Dr. Wrenn is Director of Gender Studies and Lecturer of Sociology with Monmouth University in Northeastern New Jersey. She studied food justice and social change with Colorado State University, where she earned her Ph.D. in 2016. She received her M.S. in Sociology in 2008 and her B.A. in Political Science in 2005, both from Virginia Tech. She was awarded the 2016 Exemplary Diversity Scholar by the University of Michigan’s National Center for Institutional Diversity, and is the 2015-16 Recipient of Graduate Student Research Excellence Award, bestowed by the Colorado State University Department of Sociology. She served as council member to the American Sociological Association’s Animals & Society section (2013-2016) and is an advisory board member with the International Network for Social Studies on Vegetarianism and Veganism with the University of Vienna. She contributes to the Human-Animal Studies Images and Cinema blogs for the Animals and Society Institute and has been published in several peer-reviewed academic journals including the Disability & Society, Journal of Gender Studies, the Journal of Agriculture & Environmental Ethics, Food, Culture & Society, and Society & Animals. In July 2013, she founded the Vegan Feminist Network, an academic-activist project engaging intersectional social justice praxis. She is author of A Rational Approach to Animal Rights: Extensions in Abolitionist Theory (Palgrave Macmillan 2016).
Dr. Wrenn grew up in a lower-income, resource-extractive community in Southern Appalachia, inspiring her passion for social justice and social change. Her graduate work with Virginia Tech reflects this heritage, investigating social and environmental inequality in Southwestern Virginia through historical comparative content analysis. More recently, her work utilizes social movement theory to explore relationships between humans and other animals and animal liberation efforts. Her dissertation research with Colorado State University explores the role of factionalism in social movements under the shadow of movement professionalization. Her work also prioritizes theories of intersectionality and oppression, much of which is heavily influenced by feminist traditions and social psychology. Works in progress investigate structures of oppression that manifest within social justice spaces. As reflected in her contributions to public sociology, Dr. Wrenn is also committed to maintaining bridges between academic institutions and the vulnerable communities and activists who stand to benefit from critical sociological research.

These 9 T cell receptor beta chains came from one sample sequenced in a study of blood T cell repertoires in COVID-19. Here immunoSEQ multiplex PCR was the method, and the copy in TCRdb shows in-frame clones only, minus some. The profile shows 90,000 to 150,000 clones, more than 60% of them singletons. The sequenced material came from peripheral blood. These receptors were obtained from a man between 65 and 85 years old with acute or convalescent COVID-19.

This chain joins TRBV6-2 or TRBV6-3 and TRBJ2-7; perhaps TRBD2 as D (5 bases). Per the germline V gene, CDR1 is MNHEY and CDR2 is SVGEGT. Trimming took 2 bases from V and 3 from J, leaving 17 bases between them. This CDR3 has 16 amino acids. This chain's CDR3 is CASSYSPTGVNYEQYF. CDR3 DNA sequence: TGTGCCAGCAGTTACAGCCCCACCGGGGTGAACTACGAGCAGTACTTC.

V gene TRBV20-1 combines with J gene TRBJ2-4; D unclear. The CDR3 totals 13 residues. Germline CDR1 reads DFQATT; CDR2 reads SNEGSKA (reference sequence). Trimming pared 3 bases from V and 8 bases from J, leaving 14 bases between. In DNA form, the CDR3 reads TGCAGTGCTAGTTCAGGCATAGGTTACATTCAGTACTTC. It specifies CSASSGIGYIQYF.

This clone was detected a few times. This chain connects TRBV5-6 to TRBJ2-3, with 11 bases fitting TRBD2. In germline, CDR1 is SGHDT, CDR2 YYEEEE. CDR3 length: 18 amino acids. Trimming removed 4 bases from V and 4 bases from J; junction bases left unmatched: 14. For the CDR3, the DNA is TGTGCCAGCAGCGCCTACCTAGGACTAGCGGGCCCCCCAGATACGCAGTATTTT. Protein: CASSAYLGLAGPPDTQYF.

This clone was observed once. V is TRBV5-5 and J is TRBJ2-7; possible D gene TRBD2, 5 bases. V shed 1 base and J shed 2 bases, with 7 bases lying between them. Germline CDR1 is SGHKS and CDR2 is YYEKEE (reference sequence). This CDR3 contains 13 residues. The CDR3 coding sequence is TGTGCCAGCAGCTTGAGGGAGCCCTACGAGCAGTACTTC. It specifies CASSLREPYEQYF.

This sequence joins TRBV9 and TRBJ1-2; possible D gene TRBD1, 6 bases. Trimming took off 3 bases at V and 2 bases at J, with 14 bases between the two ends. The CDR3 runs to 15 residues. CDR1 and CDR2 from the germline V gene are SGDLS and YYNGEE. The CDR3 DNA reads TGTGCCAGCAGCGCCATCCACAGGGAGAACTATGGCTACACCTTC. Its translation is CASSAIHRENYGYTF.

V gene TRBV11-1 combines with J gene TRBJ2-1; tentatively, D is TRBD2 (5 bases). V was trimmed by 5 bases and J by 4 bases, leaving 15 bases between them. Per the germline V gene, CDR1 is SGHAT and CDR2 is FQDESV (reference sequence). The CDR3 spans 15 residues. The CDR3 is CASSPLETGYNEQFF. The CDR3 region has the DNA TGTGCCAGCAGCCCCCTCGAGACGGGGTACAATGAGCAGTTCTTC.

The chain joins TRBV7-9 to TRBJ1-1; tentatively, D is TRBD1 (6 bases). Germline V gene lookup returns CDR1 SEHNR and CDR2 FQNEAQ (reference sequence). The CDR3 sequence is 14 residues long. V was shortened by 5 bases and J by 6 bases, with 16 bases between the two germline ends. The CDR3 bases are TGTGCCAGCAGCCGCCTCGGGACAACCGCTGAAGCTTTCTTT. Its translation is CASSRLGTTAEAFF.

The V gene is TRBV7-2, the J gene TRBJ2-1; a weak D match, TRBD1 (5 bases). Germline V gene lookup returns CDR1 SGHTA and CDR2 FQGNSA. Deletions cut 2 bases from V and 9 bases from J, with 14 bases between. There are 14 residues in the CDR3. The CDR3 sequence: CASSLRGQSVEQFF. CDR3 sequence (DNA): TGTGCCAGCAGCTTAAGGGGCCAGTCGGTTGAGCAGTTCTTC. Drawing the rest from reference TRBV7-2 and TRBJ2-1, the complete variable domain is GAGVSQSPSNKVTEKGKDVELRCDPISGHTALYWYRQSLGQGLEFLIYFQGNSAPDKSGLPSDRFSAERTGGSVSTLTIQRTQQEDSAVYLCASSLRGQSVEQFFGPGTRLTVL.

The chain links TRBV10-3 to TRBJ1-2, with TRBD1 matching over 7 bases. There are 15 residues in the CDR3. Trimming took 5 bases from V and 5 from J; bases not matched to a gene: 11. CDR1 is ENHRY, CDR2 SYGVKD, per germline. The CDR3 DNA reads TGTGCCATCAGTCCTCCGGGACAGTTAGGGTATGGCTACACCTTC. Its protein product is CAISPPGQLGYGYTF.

Dr. Wrenn has been actively involved in working towards positive social change long before entering her academic career. As a high school student, she served as a crew member for the U.S. Forest Service’s Youth Conservation Corps in the George Washington and Thomas Jefferson National Forests. In college, she continued this environmental and community stewardship as a Crew Supervisor for the Virginia Department of Conservation and Recreation Youth Conservation Corps program in Virginia State Parks. This program serves at-risk youths and teens from vulnerable backgrounds. As a college student, she was also heavily involved in student activism, acting as president to the Virginia Tech animal rights and environmental awareness organization and founding the animal rights student organization at Colorado State University. She has also worked as an emergency caseworker for the Virginia Department of Social Services in Child Protection and has volunteered for the Virginia Tech English Language Institute and the Roanoke Valley Total Action Against Poverty. She continues to volunteer with a number of social justice non-profits today.